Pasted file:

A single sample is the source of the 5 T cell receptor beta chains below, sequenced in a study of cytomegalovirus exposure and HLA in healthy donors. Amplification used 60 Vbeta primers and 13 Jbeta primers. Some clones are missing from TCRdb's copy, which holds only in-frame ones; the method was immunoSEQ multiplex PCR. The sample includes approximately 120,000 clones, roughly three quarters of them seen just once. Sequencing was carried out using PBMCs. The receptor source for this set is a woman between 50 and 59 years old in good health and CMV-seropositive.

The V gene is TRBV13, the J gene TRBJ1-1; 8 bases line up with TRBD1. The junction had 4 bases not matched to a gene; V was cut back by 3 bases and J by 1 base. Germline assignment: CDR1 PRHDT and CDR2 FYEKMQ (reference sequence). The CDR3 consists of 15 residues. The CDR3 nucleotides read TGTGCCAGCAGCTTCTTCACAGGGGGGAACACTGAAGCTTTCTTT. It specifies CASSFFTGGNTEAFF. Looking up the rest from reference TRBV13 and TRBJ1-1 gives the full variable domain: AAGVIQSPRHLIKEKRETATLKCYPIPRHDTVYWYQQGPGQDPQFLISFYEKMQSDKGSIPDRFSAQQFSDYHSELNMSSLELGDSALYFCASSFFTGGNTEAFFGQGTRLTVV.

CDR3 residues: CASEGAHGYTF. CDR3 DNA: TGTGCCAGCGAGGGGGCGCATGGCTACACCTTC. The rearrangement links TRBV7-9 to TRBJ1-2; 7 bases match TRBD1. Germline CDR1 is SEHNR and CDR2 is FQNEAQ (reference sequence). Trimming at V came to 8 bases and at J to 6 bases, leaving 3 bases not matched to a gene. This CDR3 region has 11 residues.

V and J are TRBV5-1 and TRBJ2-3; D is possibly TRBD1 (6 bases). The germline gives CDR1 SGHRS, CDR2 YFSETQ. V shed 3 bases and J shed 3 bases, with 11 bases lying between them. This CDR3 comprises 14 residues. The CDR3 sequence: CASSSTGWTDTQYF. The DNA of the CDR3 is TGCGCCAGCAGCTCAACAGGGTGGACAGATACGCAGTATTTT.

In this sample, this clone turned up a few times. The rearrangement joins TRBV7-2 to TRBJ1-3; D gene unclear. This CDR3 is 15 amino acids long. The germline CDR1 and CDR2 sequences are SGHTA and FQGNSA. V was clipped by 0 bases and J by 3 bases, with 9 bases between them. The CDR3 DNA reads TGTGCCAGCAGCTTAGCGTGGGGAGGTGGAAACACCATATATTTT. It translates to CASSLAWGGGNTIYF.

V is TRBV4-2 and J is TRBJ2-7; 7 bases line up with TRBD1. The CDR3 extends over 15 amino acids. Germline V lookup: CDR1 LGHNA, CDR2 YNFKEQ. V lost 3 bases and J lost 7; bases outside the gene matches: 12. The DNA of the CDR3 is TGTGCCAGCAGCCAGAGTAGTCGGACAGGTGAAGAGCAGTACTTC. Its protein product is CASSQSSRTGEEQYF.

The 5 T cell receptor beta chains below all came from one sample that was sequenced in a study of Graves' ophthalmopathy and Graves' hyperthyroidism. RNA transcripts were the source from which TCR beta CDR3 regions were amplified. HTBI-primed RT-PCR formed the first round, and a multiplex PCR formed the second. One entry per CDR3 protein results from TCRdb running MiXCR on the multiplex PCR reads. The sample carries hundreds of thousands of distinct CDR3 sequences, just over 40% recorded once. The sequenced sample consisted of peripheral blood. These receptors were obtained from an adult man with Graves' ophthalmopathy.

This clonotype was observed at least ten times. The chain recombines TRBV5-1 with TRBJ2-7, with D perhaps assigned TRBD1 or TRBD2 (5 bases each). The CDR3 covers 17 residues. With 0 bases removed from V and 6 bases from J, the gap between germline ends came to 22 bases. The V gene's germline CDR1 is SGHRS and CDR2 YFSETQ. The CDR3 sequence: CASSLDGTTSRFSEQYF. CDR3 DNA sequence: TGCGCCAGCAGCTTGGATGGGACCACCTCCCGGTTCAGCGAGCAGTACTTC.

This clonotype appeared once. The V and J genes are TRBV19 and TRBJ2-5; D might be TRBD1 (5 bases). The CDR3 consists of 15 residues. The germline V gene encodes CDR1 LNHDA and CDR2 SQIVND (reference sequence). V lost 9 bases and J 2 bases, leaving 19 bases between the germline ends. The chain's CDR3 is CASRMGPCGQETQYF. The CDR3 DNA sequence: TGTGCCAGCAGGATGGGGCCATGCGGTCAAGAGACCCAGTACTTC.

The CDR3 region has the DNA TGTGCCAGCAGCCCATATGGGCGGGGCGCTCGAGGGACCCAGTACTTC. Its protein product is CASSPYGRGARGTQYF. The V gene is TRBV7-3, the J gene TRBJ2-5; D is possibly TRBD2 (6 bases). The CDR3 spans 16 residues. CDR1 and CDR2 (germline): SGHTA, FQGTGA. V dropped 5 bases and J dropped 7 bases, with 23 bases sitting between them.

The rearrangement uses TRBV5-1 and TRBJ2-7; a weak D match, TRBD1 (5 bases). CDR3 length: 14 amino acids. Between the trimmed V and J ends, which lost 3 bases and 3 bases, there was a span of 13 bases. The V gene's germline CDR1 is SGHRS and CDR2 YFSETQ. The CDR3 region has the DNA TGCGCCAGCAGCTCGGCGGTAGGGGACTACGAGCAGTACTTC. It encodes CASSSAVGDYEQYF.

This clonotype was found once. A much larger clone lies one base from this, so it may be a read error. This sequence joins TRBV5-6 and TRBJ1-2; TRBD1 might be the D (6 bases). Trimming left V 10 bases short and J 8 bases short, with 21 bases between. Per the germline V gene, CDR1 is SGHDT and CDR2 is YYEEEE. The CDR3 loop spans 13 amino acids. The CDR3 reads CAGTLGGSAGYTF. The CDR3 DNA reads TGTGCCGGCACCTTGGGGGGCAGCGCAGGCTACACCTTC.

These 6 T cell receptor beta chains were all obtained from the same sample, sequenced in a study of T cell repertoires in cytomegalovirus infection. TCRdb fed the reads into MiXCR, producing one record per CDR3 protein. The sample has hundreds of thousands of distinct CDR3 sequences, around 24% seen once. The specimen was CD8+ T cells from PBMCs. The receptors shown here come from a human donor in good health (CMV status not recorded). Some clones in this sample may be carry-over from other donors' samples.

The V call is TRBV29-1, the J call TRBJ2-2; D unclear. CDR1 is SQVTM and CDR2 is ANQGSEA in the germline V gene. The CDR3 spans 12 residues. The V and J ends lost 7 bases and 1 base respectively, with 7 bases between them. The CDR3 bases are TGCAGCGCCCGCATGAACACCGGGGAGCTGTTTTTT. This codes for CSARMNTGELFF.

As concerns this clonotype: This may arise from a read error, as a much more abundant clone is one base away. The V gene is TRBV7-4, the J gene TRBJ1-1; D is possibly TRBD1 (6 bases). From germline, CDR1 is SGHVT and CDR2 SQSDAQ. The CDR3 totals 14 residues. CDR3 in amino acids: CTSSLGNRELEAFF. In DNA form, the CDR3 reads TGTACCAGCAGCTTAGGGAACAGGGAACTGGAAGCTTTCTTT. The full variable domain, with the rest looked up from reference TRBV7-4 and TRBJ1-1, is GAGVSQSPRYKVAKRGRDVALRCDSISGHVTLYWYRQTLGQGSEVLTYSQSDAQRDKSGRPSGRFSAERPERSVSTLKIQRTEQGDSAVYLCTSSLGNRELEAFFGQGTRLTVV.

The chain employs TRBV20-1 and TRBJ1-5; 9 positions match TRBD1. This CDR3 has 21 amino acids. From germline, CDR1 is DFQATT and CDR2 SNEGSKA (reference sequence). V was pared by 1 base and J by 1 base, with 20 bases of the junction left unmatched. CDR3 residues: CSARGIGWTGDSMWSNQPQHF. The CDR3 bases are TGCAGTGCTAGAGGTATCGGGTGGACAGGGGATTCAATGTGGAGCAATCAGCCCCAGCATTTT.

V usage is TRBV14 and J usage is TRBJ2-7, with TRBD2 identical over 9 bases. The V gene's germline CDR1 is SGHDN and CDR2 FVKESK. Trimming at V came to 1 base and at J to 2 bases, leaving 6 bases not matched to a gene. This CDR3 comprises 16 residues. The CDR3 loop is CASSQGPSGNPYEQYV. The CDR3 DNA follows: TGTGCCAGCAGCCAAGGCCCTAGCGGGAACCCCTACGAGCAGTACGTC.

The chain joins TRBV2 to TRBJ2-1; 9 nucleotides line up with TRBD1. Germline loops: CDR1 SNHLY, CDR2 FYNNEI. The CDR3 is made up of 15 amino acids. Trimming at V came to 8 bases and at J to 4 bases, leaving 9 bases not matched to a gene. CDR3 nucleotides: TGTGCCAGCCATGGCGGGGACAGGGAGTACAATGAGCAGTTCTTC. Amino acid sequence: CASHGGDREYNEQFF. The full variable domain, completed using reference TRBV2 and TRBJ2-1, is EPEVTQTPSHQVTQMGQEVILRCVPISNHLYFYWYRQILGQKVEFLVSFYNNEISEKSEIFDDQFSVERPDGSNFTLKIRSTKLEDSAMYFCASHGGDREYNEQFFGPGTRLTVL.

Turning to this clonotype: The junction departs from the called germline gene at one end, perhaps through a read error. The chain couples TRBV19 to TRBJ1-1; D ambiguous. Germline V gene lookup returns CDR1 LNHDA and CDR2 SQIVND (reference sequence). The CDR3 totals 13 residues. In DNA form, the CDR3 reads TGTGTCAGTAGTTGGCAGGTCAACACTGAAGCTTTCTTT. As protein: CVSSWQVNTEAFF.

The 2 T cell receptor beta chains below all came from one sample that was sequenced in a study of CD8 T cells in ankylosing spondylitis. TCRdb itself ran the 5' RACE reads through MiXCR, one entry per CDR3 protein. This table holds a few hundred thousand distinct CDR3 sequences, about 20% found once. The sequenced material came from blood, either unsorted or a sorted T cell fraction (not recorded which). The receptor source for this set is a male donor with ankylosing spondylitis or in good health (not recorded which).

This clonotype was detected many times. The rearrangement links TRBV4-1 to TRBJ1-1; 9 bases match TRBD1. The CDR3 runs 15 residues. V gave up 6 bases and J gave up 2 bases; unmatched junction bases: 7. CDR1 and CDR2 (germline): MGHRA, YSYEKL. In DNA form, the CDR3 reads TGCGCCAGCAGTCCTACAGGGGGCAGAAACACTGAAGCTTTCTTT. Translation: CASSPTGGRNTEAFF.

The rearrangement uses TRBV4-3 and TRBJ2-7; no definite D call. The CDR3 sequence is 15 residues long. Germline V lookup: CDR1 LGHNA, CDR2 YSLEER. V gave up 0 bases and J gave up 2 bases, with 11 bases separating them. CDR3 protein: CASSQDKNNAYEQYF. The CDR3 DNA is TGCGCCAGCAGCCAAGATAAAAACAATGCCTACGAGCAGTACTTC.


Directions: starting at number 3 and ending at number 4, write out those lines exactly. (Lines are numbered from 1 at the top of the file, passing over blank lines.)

CDR3 residues: CASEGAHGYTF. CDR3 DNA: TGTGCCAGCGAGGGGGCGCATGGCTACACCTTC. The rearrangement links TRBV7-9 to TRBJ1-2; 7 bases match TRBD1. Germline CDR1 is SEHNR and CDR2 is FQNEAQ (reference sequence). Trimming at V came to 8 bases and at J to 6 bases, leaving 3 bases not matched to a gene. This CDR3 region has 11 residues.

V and J are TRBV5-1 and TRBJ2-3; D is possibly TRBD1 (6 bases). The germline gives CDR1 SGHRS, CDR2 YFSETQ. V shed 3 bases and J shed 3 bases, with 11 bases lying between them. This CDR3 comprises 14 residues. The CDR3 sequence: CASSSTGWTDTQYF. The DNA of the CDR3 is TGCGCCAGCAGCTCAACAGGGTGGACAGATACGCAGTATTTT.